Imphal Review of Arts and Politics

Politics in the Northeast is the story of belling the cat all over again

In the Shadow of a Perpetual Hegemon, Northeast Politics is Necessarily Transactional

Has the Bhartiya Janata Party really won the hearts and minds of the Northeast, a region once the bastion of the Congress. The party is in power in four states. In the three remaining states too, the party claims to be in power, not by winning electoral majorities, but forging alliances with the winners – all regional parties for now.

It also speaks volumes about BJP’s ideological character that its imprint remains weakest in the three Christian states of the region, Mizoram – where it has just one Buddhist Chakma MLA, Meghalaya 2 MLAs and Nagaland 12 MLAs. This contrasts for instance with Congress which has won or lost majority votes in all Northeast states several times, but never saw resistance to it suggesting a religious hue.

If the electorate in these Christian states have not accepted BJP in any substantial way, what is compelling the winning regional parties to still choose to share power with BJP even when the latter has negligible number of MLAs in their Assemblies? The answer probably is an endemic psychology of insecurity which has led most Northeast states to see themselves in a patron-client relation with New Delhi, making them believe their welfare depends on the patronage of the party in power at the Centre.

Far from being ideological, these alliances are transactional. If tomorrow there were to be a change of guards in New Delhi’s corridors of power, quite predictably party alliances in Northeast too would begin to transform. This is not just true of the Christian states, but also others like Arunachal Pradesh and Manipur which are known for migration tendencies of legislators towards power centres. However, more than fickle politics, this is also the old story of mice belling the cat so as live in peace with the hegemon they cannot avoid.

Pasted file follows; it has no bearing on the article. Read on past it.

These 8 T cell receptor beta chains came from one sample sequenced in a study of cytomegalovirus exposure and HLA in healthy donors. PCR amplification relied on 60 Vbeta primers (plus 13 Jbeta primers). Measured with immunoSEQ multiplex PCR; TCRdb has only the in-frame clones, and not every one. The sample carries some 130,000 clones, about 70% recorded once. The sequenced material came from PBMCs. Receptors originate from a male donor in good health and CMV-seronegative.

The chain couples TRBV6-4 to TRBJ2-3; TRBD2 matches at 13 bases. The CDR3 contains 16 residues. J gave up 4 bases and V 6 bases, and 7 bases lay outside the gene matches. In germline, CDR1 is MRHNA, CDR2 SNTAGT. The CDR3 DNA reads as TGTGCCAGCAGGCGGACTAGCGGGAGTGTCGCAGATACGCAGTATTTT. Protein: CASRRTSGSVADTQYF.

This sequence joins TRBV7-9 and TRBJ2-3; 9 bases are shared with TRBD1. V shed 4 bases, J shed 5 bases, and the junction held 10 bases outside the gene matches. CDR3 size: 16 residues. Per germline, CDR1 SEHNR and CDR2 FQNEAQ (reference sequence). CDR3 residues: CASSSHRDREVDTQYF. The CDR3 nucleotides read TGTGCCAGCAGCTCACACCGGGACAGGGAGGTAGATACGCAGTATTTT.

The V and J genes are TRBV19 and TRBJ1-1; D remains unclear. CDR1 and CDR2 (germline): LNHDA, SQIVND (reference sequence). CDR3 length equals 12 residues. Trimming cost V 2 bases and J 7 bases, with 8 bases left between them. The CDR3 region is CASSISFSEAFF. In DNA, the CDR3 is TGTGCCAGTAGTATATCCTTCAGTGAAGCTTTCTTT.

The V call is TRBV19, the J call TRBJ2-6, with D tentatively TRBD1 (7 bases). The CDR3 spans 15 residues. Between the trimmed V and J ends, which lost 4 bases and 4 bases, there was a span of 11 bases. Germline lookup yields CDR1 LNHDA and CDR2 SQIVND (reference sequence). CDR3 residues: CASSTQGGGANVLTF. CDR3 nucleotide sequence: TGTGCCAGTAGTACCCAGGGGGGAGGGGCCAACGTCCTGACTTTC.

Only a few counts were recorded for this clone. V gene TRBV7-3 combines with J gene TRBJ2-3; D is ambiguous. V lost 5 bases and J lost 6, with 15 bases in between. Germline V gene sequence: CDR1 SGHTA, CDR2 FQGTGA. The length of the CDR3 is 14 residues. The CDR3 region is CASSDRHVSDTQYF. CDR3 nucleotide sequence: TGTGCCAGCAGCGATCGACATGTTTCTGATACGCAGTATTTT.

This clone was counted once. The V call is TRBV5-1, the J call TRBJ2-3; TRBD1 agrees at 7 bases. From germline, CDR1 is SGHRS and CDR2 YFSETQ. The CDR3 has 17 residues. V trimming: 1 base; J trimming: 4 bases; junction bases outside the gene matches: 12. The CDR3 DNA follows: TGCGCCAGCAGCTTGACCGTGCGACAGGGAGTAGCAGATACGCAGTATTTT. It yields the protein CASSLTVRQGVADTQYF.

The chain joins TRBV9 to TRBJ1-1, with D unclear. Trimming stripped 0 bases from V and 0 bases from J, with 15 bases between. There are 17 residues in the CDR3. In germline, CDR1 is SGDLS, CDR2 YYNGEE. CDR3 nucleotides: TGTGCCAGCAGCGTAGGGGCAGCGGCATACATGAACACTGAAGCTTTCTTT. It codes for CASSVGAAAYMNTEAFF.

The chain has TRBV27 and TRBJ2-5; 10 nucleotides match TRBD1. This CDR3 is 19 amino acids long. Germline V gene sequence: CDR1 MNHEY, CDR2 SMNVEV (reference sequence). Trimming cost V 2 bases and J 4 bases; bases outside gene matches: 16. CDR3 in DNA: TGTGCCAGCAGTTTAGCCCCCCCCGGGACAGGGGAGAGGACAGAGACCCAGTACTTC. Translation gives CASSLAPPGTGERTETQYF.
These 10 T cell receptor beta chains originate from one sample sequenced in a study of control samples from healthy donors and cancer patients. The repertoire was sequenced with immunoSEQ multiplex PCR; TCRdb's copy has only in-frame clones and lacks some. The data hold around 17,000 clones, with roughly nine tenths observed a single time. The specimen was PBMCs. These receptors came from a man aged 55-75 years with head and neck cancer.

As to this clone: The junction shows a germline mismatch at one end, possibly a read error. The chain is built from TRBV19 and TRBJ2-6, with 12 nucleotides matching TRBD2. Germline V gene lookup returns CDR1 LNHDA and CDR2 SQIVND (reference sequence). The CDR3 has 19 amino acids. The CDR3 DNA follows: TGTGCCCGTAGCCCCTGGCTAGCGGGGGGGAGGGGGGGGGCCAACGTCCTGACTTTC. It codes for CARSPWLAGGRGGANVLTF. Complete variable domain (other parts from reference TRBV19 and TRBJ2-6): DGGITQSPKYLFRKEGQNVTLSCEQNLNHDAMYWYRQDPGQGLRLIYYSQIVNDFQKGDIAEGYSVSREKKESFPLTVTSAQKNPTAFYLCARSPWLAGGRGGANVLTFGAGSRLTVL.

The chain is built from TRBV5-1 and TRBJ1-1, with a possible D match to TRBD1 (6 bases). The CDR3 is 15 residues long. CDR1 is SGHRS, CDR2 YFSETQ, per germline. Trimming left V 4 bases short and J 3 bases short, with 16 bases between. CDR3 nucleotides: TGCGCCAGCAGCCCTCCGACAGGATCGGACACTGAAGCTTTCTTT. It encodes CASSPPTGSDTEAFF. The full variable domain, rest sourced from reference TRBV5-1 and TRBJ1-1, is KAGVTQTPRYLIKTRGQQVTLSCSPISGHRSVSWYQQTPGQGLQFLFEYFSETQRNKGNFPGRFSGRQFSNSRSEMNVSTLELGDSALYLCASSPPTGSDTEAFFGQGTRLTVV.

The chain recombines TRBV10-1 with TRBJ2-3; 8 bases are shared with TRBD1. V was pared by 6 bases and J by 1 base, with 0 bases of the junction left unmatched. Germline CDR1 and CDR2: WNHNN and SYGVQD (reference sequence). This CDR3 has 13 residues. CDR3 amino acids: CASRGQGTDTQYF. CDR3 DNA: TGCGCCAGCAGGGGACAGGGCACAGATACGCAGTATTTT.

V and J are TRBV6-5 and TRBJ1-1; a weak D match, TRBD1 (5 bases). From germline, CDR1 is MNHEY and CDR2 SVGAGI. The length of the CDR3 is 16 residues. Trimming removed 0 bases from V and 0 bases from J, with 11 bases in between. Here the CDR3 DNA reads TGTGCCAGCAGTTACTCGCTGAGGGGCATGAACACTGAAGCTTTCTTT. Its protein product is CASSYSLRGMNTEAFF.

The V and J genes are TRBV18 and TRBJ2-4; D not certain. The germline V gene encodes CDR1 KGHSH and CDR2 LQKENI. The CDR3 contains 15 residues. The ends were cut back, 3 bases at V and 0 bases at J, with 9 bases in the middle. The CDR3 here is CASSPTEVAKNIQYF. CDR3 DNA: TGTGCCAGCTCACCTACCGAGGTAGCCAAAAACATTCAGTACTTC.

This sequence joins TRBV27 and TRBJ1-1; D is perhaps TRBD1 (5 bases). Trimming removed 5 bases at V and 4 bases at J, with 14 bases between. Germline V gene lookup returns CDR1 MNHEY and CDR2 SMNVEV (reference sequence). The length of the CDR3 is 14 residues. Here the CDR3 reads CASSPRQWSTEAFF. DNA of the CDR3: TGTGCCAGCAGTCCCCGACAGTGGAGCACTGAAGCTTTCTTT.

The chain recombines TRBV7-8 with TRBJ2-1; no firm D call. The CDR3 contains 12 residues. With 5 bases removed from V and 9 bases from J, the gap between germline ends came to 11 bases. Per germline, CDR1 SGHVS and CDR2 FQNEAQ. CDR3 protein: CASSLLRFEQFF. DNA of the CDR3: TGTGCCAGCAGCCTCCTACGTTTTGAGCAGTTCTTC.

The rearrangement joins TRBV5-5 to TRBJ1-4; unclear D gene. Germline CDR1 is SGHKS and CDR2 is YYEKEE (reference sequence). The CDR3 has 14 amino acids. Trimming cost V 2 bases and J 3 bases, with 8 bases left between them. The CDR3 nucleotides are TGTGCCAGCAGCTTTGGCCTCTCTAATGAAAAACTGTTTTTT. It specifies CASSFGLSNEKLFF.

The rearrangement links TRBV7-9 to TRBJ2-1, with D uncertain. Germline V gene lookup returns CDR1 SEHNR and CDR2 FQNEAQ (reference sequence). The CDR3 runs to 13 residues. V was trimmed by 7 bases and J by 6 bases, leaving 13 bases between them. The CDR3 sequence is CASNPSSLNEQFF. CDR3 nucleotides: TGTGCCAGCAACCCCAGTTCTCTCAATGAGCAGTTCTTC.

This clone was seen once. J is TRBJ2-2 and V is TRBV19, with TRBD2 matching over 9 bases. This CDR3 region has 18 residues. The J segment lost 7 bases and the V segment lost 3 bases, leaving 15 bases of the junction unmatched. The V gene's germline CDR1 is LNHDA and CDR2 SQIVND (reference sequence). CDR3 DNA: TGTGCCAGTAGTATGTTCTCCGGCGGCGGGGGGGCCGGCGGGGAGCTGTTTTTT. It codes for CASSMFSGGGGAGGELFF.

In Assam and Tripura the first terms of the BJP governments were by electoral victories. In Arunachal Pradesh and Manipur, BJP governments’ first avatars were virtually Congress in new bottles, made possible by large scale defections with liberal helps from their respective governors. In their second terms however, going to the elections as ruling parties and bolstered by the clout that their party was also in power at the Centre, BJP retained these four states comfortably.

The February 2023 elections to three Northeast state Assemblies, results of which were declared on March 2, also have interesting insights to offer. The only state BJP won clearly with a little support from local ally, Indigenous People’s Front Tripura, is Tripura. In the house of 60, BJP returned 32 seats and IPFT just 1. Even so, this tally is four and seven short respectively from their tallies in the last elections. In the other two states, Meghalaya and Nagaland, though BJP now claims victory, it is by other means. In Meghalaya the party managed only 2 seats and in Nagaland 12, the same for both as in the last elections.

In Nagaland, BJP’s respectable tally is largely thanks to a seat sharing arrangement with the ruling Nationalist Democratic Progressive Party, NDPP, of chief minister Neiphiu Rio, which won 26 seats. In the 60-member house NDPP set up candidates in only 40 constituencies, leaving the remaining 20 for BJP, but close observers have pointed out, many winners on BJP tickets would have contested on NDPP ticket were there to be no seat sharing between the two parties. This they say is Rio’s masterstroke. He now has the party in power in New Delhi as friend but suitably reined in.

In Meghalaya, BJP and its ally the ruling National People’s Party, NPP, of chief minister Conrad Sangma, had parted ways before the February elections. Indeed, the BJP campaign, spearheaded by its top leaders, including Prime Minister Narendra Modi and Home Minister Amit Shah, went full throttle accusing the Sangma government of non-performance and rampant corruption. The party’s belief probably was that although BJP was unlikely to win a majority on its own, the verdict would be hopelessly fractured and the party with its much more abundant resources may even be able to clobber together an alliance it can lead. This hope proved illusory, and the party could only manage to win back the two urban constituencies it held, where non-Christian are concentrated.

This article was first published in The Telegraph, Kolkata. The original can be read HERE

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